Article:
Cognitive Dysfunction Syndrome (CDS) in dogs is best understood as something akin to senility in aging humans. As with humans, dogs experience some cognitive decline as they get older. In dogs, the condition is progressive and can eventually resemble what we know as dementia. Typical onset of CDS occurs between the ages of 8 and 10, by which point an estimated 50 percent of dogs exhibit at least one symptom.
"MAOI pet medications have been shown to greatly reduce the symptoms of CDS and enhance quality of life for affected dogs."
Symptoms of Canine Cognitive Dysfunction Syndrome
Disorientation is a major symptom of CDS in dogs. It manifests in a variety of ways, but typically an affected dog seems lost or confused, even in familiar surroundings such as the house or yard. The dog may have difficulty getting out of corners, getting out from behind furniture, or passing through doorways. Periods of prolonged staring or seeming spaced out are not uncommon. Affected dogs may forget why they have gone outside or may not recognize familiar people, their name, or common verbal cues and commands. Housetraining may become undone, with dogs not requesting to go outside and defecating or urinating in the house.
The dog’s interactions with people and other animals suffer. Enthusiasm declines, greetings become fewer, and the dog seeks less attention. Dogs afflicted with CDS often experience activity and sleep disturbances. Their activity level declines and they exhibit less interest in play and other socialization. Activity may degenerate into aimless wandering. Apparently compulsive behaviors, such as pacing or circling, may be seen. Dogs may also increase the hours they spend napping during the day and have difficulty falling or staying asleep at night.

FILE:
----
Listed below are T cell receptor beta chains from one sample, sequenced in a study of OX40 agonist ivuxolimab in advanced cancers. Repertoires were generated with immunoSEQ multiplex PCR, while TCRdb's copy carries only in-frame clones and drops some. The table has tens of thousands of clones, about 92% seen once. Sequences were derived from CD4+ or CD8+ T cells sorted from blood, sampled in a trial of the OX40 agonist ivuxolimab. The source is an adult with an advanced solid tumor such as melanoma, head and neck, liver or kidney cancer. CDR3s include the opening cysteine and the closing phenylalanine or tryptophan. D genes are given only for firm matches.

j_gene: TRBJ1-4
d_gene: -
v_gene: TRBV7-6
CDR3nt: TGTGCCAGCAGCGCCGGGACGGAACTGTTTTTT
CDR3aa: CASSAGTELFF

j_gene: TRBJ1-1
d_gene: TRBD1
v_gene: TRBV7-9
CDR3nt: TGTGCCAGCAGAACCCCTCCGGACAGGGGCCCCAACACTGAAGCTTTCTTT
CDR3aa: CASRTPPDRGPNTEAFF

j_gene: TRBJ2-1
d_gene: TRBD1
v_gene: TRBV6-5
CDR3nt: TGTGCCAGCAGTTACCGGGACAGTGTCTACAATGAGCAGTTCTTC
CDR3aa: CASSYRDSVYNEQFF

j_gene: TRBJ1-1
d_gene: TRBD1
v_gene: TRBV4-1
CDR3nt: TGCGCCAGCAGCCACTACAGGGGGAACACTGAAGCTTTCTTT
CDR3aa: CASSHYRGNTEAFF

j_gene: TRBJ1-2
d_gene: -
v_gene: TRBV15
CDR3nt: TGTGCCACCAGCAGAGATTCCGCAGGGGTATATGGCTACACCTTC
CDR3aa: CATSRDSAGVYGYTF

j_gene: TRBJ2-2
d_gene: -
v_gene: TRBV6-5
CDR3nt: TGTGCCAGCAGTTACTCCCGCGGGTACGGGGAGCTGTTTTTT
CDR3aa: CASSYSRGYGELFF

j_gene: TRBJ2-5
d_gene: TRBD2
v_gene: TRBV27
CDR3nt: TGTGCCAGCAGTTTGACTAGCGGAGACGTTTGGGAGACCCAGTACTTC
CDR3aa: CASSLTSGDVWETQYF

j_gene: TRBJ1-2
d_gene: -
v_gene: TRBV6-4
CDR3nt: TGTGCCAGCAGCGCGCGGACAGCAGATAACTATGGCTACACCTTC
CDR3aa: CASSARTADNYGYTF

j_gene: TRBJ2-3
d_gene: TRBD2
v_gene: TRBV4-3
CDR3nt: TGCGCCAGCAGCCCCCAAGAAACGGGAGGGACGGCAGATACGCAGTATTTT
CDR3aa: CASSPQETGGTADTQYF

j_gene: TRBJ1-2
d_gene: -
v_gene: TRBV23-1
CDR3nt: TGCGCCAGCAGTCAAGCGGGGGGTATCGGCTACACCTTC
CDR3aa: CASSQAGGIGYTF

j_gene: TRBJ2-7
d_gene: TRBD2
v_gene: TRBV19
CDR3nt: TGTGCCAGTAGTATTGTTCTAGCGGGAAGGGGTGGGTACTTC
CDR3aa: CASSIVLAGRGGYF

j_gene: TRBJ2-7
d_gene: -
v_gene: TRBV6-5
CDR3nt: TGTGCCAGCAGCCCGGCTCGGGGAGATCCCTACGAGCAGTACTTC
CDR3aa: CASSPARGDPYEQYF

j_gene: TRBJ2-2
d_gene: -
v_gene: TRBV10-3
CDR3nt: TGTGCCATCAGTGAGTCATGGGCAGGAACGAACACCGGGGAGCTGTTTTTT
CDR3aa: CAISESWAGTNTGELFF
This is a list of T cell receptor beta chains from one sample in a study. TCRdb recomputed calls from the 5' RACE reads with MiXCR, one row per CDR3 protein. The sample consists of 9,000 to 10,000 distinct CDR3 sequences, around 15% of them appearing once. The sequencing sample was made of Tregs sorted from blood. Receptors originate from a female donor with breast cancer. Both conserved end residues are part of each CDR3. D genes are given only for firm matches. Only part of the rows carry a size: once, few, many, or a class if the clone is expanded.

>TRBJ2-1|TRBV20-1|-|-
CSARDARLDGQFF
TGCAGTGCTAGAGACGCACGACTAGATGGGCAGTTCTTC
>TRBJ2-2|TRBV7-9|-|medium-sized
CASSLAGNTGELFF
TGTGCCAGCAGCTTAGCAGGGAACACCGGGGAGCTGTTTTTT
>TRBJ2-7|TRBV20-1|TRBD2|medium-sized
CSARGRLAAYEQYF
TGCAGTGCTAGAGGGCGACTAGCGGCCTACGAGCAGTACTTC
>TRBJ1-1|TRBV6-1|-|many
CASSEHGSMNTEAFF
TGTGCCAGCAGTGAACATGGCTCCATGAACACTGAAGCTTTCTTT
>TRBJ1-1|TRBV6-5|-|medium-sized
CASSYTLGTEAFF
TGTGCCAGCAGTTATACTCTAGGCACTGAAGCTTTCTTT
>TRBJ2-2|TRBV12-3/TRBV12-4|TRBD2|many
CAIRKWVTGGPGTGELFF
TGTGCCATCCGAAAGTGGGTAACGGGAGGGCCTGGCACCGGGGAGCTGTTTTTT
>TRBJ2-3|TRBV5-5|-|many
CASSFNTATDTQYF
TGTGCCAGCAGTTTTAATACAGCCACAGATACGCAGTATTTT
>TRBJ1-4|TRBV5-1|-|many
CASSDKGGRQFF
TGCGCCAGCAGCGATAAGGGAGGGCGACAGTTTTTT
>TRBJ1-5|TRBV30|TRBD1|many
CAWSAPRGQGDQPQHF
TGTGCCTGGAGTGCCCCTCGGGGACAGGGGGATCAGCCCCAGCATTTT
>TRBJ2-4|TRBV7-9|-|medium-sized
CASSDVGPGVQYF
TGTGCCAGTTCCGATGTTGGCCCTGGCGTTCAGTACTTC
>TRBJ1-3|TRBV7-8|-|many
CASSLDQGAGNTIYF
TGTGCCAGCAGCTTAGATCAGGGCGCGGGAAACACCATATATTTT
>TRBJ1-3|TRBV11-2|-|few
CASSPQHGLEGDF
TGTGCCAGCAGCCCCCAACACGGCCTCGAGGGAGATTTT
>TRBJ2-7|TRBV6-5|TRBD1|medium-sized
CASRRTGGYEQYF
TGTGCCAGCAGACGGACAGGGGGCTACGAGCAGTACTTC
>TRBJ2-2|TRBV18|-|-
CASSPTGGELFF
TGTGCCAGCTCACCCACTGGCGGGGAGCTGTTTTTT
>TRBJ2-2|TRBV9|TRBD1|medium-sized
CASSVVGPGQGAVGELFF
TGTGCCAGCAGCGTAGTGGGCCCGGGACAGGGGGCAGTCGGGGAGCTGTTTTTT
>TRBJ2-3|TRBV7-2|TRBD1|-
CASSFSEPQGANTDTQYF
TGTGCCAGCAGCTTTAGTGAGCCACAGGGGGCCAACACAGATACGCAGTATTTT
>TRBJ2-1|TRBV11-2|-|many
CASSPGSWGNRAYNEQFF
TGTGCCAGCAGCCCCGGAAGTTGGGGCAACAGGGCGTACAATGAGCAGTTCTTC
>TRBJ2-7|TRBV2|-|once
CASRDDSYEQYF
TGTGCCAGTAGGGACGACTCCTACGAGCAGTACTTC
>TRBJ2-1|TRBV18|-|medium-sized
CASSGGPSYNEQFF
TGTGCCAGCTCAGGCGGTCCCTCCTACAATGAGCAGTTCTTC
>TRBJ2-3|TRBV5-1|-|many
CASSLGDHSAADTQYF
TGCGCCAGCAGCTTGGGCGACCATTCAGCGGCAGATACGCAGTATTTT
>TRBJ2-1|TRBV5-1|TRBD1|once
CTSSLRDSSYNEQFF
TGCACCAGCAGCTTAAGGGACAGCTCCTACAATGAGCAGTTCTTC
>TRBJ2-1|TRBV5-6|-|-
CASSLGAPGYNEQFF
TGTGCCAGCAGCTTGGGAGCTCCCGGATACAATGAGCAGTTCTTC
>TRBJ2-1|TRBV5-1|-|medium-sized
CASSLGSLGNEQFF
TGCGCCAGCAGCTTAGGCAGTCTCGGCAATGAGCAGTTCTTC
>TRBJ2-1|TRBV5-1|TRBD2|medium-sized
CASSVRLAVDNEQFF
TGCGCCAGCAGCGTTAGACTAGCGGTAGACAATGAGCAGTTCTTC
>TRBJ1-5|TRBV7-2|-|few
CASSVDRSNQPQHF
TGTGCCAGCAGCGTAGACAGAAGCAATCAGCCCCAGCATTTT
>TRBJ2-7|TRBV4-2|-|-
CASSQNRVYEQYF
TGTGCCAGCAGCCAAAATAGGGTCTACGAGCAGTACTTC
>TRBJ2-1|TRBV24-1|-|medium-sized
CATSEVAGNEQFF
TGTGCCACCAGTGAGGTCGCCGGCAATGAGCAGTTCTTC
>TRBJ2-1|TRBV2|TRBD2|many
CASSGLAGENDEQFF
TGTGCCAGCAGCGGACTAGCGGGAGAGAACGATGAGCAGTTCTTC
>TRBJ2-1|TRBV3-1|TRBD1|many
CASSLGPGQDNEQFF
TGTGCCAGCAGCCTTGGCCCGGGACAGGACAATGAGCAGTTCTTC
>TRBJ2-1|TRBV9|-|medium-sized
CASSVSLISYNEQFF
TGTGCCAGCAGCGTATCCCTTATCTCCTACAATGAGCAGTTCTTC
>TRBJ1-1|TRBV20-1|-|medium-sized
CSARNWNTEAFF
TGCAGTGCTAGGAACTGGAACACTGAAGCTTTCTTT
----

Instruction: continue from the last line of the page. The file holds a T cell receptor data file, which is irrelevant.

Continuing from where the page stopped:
Diagnosis of Cognitive Dysfunction Syndrome in Dogs
There is no definitive test to confirm or rule out CDS. The diagnosis comes from consideration of the symptoms and their severity and exclusion of other possible causes of those symptoms. Because numerous medical conditions cause the various symptoms associated with CDS in dogs--most of which do have definitive tests--your veterinarian will perform appropriate tests for suspected conditions. If no other underlying cause for the symptoms is discovered, a diagnosis of CDS is accepted.
Canine Cognitive Dysfunction Syndrome Treatments
The medication Anipryl (selegiline) is the primary course of treatment for canine CDS. This drug is a monoamine oxidase inhibitor (MAOI) used to treat Parkinson’s disease in humans, and it was the first medication approved by the FDA to treat CDS in dogs. It has been shown to greatly reduce the symptoms of CDS and enhance quality of life for affected dogs. In fact, up to 75 percent of treated dogs show improvement with at least one clinical sign within one month of once-daily dosing, reports the Claws & Paws Veterinary Hospital. Additional support is usually recommended in the form of increased antioxidant intake through dietary changes and/or supplementation.
Nutritional supplements like Denamarin and Novifit provide dogs with SAMe (S-Adenosylmethionine), which acts as a neuroprotector and helps support brain health. Another option to help keep your older dog mentally sharp is to use Neutricks. Neutricks contains apoaequorin, a substance from Aequoria Victoria jellyfish, which replaces the proteins that protect your dog's brain cells. Of course, talk to your veterinarian before starting your senior dog on any supplement regimen.
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